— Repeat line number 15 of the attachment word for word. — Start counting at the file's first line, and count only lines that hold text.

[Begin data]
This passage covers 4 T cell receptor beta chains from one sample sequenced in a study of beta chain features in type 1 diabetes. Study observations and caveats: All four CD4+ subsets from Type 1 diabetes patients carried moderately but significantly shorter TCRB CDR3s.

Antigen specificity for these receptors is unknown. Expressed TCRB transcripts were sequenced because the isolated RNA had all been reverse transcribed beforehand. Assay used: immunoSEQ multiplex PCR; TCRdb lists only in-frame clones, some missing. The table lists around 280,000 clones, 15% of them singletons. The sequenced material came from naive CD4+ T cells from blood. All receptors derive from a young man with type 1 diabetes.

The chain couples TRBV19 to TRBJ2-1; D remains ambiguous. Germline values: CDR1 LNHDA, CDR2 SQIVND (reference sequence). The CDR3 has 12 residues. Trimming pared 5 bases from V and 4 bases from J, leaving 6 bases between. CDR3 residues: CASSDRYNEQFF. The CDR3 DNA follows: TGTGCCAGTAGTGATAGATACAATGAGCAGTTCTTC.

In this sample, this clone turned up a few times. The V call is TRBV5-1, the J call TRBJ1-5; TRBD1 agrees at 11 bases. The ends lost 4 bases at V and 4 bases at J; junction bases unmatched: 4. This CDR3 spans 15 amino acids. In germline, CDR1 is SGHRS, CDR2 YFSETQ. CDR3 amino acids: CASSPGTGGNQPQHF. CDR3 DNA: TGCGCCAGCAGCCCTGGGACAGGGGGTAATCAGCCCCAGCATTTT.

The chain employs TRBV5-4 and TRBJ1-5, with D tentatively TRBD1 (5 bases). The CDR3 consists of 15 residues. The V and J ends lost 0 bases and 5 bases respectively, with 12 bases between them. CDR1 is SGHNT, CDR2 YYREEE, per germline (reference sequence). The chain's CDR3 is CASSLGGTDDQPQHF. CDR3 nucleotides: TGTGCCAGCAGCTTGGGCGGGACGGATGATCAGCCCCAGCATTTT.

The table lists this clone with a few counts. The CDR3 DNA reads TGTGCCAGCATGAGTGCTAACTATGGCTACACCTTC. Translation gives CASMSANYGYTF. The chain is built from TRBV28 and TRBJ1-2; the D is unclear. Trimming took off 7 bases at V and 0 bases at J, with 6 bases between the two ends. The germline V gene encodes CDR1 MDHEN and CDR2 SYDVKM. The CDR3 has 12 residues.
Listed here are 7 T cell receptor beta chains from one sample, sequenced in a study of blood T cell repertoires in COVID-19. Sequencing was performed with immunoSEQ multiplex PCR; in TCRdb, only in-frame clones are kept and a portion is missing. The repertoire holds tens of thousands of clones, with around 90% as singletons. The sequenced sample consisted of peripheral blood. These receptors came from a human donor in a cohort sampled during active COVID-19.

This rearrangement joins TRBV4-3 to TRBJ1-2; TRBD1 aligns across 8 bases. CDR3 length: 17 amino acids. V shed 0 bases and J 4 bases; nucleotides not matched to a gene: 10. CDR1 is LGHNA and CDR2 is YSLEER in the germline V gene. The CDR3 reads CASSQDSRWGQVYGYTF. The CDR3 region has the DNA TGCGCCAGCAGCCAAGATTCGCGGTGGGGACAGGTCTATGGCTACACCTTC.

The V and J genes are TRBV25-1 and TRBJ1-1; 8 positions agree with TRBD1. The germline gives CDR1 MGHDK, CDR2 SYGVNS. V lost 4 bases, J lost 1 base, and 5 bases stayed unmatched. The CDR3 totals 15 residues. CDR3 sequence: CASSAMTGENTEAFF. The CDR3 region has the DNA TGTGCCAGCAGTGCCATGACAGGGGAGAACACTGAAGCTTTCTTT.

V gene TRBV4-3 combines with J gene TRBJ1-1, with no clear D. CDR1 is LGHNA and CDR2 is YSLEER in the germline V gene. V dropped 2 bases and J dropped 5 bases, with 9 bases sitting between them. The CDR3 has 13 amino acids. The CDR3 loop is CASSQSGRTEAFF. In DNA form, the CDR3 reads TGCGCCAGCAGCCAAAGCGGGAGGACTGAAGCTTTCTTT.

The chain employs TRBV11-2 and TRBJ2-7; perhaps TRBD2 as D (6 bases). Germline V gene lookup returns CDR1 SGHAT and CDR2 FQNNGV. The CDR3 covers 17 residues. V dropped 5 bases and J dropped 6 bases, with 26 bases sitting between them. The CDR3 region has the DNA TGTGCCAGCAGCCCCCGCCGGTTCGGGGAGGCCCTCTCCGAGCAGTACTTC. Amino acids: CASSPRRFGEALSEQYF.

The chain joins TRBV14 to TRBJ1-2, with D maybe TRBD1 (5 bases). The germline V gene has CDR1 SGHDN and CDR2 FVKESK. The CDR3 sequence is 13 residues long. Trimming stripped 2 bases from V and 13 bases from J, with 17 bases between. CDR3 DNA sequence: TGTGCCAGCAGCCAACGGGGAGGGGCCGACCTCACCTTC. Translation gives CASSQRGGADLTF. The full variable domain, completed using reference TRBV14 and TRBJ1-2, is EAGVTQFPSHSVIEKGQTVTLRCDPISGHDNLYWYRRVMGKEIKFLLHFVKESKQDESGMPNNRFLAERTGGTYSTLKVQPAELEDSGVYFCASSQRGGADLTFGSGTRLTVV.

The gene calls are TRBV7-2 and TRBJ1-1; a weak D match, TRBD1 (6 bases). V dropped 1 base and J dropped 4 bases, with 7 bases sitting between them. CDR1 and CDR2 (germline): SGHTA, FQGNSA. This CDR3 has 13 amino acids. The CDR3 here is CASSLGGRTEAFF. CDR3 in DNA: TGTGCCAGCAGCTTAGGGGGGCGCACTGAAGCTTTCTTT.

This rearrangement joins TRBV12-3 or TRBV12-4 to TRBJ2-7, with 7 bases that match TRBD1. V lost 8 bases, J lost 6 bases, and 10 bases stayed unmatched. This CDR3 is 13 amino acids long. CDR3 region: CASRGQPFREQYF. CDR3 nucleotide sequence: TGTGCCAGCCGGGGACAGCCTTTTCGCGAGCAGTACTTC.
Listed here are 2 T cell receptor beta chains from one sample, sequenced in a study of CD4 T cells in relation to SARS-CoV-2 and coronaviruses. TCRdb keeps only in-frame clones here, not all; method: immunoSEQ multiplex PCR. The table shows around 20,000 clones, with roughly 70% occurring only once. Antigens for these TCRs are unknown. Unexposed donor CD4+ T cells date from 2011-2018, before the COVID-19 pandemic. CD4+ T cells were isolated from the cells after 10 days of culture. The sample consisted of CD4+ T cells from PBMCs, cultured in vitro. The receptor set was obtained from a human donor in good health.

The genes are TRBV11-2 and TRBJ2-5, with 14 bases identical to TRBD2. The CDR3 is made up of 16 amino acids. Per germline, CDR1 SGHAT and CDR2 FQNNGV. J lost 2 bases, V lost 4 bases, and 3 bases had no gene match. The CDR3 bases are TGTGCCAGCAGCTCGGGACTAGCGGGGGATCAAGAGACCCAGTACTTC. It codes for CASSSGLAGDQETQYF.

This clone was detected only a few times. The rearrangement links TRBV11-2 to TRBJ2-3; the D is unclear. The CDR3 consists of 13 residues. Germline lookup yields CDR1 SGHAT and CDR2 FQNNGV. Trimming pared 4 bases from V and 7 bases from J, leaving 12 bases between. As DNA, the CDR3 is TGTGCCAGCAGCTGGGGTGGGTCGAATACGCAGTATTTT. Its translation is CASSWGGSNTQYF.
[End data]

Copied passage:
Listed here are 2 T cell receptor beta chains from one sample, sequenced in a study of CD4 T cells in relation to SARS-CoV-2 and coronaviruses. TCRdb keeps only in-frame clones here, not all; method: immunoSEQ multiplex PCR. The table shows around 20,000 clones, with roughly 70% occurring only once. Antigens for these TCRs are unknown. Unexposed donor CD4+ T cells date from 2011-2018, before the COVID-19 pandemic. CD4+ T cells were isolated from the cells after 10 days of culture. The sample consisted of CD4+ T cells from PBMCs, cultured in vitro. The receptor set was obtained from a human donor in good health.